Five Things to Look for in an Oscilloscope

A digital storage oscilloscope is absolutely necessary for anyone designing, building, or repairing electronic equipment because it enables you to see single-shot or high-speed repetitive signals across several channels and identify glitches and other transient events. Furthermore, an oscilloscope is useful for qualifying elements of a new design as well as isolating components with issues in systems needing repair.

When choosing an oscilloscope, most people focus solely on bandwidth, because they assume a faster oscilloscope is a better oscilloscope but, although bandwidth is undeniably important, you should also consider rise time, sample rate, triggering, waveform navigation/analysis, and the probes.

Accurate rise-time measurements are central to making accurate time-domain measurements. Rise times are especially important for viewing square waves and pulses; square waves are used for testing amplifier distortion and timing signals for various devices, and pulses represent discrete bits of information or glitches.

The next thing you should look for is a fast sample rate, which determines how much waveform detail your oscilloscope can capture. Speed is of utmost importance when capturing glitches. High sample rates improve resolution and allow you to view intermittent events. You should look for an oscilloscope with a sample rate of at least five times the highest frequency component in the circuit.

You should also look for versatile triggering. Every oscilloscope has edge triggering, and most have pulse width triggering as well. Advanced triggering capabilities can really save time and speed up the time to answer when you’re dealing with more complex signals. A wider range of trigger options — including A & B sequence, video, logic, and communications triggers — makes for a more versatile oscilloscope.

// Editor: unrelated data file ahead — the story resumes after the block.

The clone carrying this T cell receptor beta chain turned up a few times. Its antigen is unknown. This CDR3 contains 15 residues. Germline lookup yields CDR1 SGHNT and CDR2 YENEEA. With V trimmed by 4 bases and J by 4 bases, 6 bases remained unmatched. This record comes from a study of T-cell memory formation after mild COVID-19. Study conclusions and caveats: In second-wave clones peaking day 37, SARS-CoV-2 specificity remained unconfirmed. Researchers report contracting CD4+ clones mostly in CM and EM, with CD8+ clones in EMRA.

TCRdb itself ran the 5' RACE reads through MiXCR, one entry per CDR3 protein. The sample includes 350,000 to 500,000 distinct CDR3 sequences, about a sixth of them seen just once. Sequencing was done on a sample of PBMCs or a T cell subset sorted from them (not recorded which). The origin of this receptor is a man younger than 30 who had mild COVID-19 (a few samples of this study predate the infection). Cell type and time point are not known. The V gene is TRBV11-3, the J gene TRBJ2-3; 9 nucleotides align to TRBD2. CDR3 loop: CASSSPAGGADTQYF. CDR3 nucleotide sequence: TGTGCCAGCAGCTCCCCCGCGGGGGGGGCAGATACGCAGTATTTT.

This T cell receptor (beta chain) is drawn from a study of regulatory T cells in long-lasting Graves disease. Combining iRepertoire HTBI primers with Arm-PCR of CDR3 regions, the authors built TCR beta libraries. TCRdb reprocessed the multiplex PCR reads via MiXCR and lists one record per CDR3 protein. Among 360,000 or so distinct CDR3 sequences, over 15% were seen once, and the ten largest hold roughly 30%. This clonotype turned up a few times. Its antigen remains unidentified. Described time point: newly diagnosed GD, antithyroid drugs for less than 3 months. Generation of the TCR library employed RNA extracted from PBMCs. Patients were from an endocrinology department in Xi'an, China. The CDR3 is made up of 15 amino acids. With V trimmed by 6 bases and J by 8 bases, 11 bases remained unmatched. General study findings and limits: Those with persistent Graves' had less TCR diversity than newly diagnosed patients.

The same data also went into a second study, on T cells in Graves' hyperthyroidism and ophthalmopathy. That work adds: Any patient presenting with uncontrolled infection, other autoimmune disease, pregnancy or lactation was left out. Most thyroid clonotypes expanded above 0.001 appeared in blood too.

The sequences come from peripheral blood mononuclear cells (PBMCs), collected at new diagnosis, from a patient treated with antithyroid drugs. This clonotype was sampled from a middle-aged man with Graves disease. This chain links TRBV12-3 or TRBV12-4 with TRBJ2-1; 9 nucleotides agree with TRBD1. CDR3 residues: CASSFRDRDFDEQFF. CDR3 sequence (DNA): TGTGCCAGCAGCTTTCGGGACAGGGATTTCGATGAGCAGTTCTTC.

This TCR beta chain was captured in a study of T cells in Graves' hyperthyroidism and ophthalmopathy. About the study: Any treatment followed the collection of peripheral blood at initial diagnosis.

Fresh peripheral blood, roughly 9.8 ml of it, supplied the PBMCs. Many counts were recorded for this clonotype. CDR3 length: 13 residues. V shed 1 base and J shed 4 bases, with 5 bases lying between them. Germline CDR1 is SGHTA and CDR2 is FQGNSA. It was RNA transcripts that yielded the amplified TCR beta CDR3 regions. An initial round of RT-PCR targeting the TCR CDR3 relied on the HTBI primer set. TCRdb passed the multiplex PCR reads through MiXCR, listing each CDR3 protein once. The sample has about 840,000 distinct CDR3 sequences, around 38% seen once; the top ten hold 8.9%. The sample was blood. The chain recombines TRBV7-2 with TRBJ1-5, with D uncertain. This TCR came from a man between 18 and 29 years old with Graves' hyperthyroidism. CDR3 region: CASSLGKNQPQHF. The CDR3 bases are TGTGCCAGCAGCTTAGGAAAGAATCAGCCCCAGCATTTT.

Another thing to look for when you’re choosing an oscilloscope is powerful waveform navigation and analysis. Searching for specific waveform errors can be challenging, but capabilities like mark speed and search drastically speed up the process of searching waveform errors. Other capabilities to keep an eye out for are pan and zoom, pause and play, and advanced search tools.

The last thing to look for in an oscilloscope is matching probes, because precision starts at the tip of the probe. The probe’s bandwidth needs to match the bandwidth of the oscilloscope and must not overload the device under test. Your probes are actually a part of the oscilloscope circuit and add resistive, capacitive, and inductive loading which alters the measurement. You should also invest in a range of probes — passive probes with high bandwidth and low loading are a great place to start. Current probes let the oscilloscope calculate apparent power, instantaneous power, true power, and phase. Logic, optical, and environmental are types of specialty probes.


George Leger has a Masters in Electrical Engineering from Stanford University, worked in private industry pioneering surface-mount technology and in government research labs for twenty years, published several papers on surface-mount technology, co-authored papers published in national symposiums on accelerator technology, was past president of SMTA and an adjunct professor at the community college level, holds a patent, and is a certified microchip design partner, serving as a consultant to many companies developing electronic circuits.

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